A baby spends its first year being introduced to the microbes we share our world with. That’s why they get ill so often. They have to come to an accommodation with the bacteria that live in our digestive systems. We can’t digest our food without them, but it’s our immune system’s job to keep them in the gut, where they belong, and to stop them wandering around the rest of our body where they will make us ill. This is a natural process that every newborn mammal endures.

An important element of the immune system is the part that remembers the proteins of microbes it has seen before. Each new species of bacteria the baby encounters introduces it to several thousand new proteins.

Most vaccines are either viruses, which are considerably smaller than bacteria, or single proteins from bacteria. The only exception is the BCG vaccine for tuberculosis which is a small bacterium with around 4,000 proteins, and is not used in every country. Measles, mumps and rubella are all viruses so small that the MMR vaccine has less than 30 proteins.

Isn’t vaccination just a ploy to make money for the pharmaceutical industry?

Please. You try getting a pharmaceutical company to invest in vaccine development. They’re not interested. Why? Because most vaccines are given once in a lifetime, and no public health service will buy them at more than pennies per dose.

Admittedly, there are occasional exceptions but most vaccine development is done in the non-profit sector.

Is measles really that serious? Why take the risk?

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Julien Harneis (CC / Flickr)

Measles killed 400 children every day in 2013, mostly in Africa and South-East Asia. Horrendous as that is, it’s down from over 1500 per day in 2000. In the same period, the percentage of children vaccinated against measles went from 73% to 84%. You don’t have to be an epidemiologist to suspect that might not be a coincidence. This is why African mothers are so keen to get their children vaccinated.

If your child gets measles, there’s only so much a hospital can do about it. Ribavirin is the only drug that targets the virus directly, but it was never intended for use against measles. You wouldn’t want to bet your child’s life on it. Otherwise, the best hospital in the world can only try to keep the child going with hydration, painkillers and vitamin A, and leave their immune system to fight it out with the virus.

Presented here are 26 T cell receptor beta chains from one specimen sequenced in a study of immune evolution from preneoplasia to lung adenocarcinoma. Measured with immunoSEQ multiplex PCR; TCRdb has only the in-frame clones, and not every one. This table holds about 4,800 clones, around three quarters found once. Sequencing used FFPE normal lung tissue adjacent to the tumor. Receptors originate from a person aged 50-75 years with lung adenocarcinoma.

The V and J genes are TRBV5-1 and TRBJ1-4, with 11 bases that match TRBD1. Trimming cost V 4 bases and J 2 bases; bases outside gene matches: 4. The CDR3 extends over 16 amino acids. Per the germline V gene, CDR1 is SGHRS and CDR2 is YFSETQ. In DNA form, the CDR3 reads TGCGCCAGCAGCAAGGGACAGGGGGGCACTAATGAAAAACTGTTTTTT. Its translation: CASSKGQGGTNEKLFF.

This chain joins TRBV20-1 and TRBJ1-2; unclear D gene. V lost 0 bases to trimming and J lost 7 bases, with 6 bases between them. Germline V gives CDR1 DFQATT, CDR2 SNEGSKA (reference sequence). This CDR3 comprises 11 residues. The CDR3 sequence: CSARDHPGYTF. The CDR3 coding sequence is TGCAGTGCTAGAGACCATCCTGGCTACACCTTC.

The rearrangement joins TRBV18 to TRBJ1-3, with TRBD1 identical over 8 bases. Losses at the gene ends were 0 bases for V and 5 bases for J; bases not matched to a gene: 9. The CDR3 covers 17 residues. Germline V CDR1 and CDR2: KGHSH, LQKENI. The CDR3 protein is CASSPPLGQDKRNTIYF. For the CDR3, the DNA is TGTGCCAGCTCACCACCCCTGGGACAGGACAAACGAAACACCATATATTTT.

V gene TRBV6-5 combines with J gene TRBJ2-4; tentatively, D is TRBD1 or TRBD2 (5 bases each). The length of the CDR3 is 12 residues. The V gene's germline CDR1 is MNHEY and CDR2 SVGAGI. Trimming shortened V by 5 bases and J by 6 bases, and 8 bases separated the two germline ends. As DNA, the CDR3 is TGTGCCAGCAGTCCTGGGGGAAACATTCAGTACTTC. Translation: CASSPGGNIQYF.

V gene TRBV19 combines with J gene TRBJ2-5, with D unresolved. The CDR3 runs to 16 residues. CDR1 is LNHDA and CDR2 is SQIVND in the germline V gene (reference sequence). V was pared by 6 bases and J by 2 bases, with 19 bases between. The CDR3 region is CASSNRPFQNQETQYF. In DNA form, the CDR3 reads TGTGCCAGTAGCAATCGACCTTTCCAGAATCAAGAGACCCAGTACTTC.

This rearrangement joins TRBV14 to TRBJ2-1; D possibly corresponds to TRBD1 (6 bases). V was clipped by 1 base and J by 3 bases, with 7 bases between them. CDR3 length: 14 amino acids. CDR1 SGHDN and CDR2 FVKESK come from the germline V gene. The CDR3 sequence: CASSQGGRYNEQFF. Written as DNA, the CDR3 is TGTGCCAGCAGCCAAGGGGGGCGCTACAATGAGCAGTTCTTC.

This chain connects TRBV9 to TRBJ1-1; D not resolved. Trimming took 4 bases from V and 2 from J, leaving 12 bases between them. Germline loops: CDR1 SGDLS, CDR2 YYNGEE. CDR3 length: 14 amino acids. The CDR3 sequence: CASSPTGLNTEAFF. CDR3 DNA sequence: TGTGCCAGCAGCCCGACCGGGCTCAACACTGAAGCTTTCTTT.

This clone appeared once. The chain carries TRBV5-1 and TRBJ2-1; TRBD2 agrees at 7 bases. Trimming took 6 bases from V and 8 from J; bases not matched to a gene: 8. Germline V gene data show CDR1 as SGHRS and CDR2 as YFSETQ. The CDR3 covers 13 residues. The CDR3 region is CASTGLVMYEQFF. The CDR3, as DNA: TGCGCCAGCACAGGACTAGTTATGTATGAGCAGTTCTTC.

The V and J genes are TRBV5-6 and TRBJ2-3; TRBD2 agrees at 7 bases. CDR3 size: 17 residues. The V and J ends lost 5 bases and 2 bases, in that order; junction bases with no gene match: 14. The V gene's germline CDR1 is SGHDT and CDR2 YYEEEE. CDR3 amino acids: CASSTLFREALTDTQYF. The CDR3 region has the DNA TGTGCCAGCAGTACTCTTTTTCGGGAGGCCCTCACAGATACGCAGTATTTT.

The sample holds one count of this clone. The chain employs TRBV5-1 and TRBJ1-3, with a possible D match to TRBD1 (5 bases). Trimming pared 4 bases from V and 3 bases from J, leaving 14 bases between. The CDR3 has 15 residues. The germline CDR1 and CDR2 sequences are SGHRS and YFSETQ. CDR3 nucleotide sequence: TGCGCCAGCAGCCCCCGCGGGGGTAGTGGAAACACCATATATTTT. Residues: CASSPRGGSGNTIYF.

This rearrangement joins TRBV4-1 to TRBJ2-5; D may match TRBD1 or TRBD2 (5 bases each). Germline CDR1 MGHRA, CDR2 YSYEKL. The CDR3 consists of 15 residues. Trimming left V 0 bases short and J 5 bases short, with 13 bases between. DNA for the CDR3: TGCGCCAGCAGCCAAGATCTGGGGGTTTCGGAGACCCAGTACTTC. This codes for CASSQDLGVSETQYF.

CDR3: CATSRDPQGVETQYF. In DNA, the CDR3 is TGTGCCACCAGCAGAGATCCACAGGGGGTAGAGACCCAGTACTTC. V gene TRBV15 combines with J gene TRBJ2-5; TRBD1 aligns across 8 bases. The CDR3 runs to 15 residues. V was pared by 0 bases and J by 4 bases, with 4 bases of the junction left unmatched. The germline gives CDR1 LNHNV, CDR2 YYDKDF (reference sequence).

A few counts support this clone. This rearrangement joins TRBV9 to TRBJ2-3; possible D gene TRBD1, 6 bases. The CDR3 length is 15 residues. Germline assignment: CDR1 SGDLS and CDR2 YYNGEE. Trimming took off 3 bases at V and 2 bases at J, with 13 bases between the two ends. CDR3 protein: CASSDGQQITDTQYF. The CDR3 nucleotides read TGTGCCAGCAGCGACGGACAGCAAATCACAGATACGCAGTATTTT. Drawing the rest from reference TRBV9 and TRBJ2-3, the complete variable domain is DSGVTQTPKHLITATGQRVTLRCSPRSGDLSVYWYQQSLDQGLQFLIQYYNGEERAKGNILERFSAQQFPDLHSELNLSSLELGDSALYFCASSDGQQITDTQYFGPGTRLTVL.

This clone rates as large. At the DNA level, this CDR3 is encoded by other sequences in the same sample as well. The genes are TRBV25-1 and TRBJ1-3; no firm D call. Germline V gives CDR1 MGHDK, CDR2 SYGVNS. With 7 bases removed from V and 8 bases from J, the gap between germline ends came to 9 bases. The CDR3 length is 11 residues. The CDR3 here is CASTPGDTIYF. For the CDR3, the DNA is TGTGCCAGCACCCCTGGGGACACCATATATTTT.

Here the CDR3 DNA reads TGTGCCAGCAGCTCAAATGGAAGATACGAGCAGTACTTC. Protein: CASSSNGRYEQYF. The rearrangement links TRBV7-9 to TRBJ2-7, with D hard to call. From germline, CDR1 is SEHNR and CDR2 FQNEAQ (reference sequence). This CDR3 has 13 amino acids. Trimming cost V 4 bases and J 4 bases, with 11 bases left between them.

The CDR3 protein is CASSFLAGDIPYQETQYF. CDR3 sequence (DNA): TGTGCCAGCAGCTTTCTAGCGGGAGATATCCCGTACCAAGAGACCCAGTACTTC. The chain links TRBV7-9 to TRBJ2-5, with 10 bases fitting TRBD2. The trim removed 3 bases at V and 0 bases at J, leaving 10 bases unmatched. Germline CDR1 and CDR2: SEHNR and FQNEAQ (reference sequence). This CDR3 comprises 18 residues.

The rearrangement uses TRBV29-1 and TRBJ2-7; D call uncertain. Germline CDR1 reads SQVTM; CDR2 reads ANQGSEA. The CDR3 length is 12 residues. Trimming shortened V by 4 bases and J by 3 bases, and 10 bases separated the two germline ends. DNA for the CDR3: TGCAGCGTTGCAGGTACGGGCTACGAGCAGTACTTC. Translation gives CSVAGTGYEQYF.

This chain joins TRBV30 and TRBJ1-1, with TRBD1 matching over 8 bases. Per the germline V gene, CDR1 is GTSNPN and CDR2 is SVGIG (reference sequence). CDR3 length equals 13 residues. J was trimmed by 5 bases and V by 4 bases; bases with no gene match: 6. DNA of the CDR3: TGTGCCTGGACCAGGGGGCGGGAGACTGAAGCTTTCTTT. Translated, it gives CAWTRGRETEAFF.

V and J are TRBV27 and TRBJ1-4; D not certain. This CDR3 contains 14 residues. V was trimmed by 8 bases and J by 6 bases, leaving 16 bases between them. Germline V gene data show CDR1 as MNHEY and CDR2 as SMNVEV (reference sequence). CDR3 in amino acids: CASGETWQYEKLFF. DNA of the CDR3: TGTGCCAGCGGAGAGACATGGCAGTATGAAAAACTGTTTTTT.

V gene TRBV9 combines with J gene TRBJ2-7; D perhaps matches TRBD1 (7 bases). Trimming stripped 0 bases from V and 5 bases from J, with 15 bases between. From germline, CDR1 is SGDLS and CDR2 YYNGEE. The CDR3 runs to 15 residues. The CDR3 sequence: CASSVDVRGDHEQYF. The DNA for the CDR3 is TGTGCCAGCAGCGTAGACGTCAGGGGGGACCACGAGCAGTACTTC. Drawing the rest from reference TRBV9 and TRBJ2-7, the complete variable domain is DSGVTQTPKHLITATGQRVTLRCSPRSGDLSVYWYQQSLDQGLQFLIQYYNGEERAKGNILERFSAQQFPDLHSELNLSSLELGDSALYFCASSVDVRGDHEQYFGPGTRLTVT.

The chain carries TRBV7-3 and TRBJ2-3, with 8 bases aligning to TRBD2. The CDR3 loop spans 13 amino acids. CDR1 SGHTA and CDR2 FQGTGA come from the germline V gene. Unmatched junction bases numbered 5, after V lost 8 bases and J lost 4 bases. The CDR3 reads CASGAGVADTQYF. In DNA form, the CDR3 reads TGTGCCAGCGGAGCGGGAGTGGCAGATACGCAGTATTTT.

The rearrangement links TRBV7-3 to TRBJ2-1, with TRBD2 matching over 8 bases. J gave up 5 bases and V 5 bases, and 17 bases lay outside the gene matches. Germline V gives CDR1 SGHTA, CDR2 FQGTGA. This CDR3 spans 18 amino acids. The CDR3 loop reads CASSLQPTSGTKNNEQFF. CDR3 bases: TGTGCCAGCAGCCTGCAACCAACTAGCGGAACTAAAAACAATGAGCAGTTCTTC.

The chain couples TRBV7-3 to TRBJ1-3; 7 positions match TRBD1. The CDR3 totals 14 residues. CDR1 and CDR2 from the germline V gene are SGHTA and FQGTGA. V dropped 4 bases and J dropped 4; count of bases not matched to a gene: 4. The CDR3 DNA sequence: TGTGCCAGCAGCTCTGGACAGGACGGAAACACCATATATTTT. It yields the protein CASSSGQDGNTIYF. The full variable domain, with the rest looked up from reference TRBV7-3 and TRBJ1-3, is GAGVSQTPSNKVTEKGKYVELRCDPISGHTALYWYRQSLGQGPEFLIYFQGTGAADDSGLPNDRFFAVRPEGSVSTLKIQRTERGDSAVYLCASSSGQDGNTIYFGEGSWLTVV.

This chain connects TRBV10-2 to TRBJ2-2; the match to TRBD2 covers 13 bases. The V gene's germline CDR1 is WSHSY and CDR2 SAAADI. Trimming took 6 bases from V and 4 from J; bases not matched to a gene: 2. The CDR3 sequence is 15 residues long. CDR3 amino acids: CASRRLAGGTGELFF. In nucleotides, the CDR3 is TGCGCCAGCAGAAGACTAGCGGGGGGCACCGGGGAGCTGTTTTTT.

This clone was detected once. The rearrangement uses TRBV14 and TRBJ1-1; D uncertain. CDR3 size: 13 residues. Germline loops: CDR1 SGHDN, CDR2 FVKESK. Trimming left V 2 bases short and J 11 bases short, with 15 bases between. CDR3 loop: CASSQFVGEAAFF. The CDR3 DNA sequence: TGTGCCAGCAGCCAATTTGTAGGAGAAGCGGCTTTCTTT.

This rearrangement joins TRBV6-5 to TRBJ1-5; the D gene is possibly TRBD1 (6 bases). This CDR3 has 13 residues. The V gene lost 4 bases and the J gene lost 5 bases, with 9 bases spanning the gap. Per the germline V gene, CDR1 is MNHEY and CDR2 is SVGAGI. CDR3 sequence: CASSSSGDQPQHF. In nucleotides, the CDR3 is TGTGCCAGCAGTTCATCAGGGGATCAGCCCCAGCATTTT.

Still think skipping the vaccine is worth the risk?

What’s this ‘herd immunity’ I keep hearing about?

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NIAID (CC / Flickr)

If enough people in a population are immune to a virus, the few who are not are protected because they will never meet anyone who can infect them. The ‘herd’ they are part of is immune even if they as an individual are not.

Measles infections rarely last more than a couple of weeks. After that, most peoples’ immune systems will have cleared out the virus and an unfortunate few will be dead. To survive, the virus needs to infect someone else before either of those happen. People who have been infected or vaccinated are no use to it as their immune systems kill it on sight. It has to find someone who is not immune to infect.

For measles, a population becomes immune when around 90% of people are vaccinated. In other words, if more than one in ten people is not immune to measles, there is a strong chance of a measles outbreak that will affect those people.

People can become immune by either surviving an infection with measles or being vaccinated. In countries where there has not been an outbreak for several years, the only way children can become immune is by being vaccinated.

There’s a more complete explanation in Clinical Infectious Diseases.

Is an unvaccinated child a risk to other people?

Yes. A child with measles is infectious before they know they are ill, so they can pass it on to anyone who is not immune. There are several groups of people who are at risk of catching it:

Babies who have yet to be vaccinated

Babies are born with antibodies from their mother, which decline over the first few months as the baby develops its own immunity. The mother’s antibodies would neutralise the vaccine, so MMR is given between nine and twelve months depending on the country. However, there is usually a gap between the point where the baby no longer has enough antibodies to see off the measles virus and being vaccinated. In that time, the baby is vulnerable to measles.

Babies born prematurely have immune systems that are not fully developed, which makes them unable to respond to vaccines and far more likely to die of measles than term babies.

People with immune disorders

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Penn State (CC / Flickr)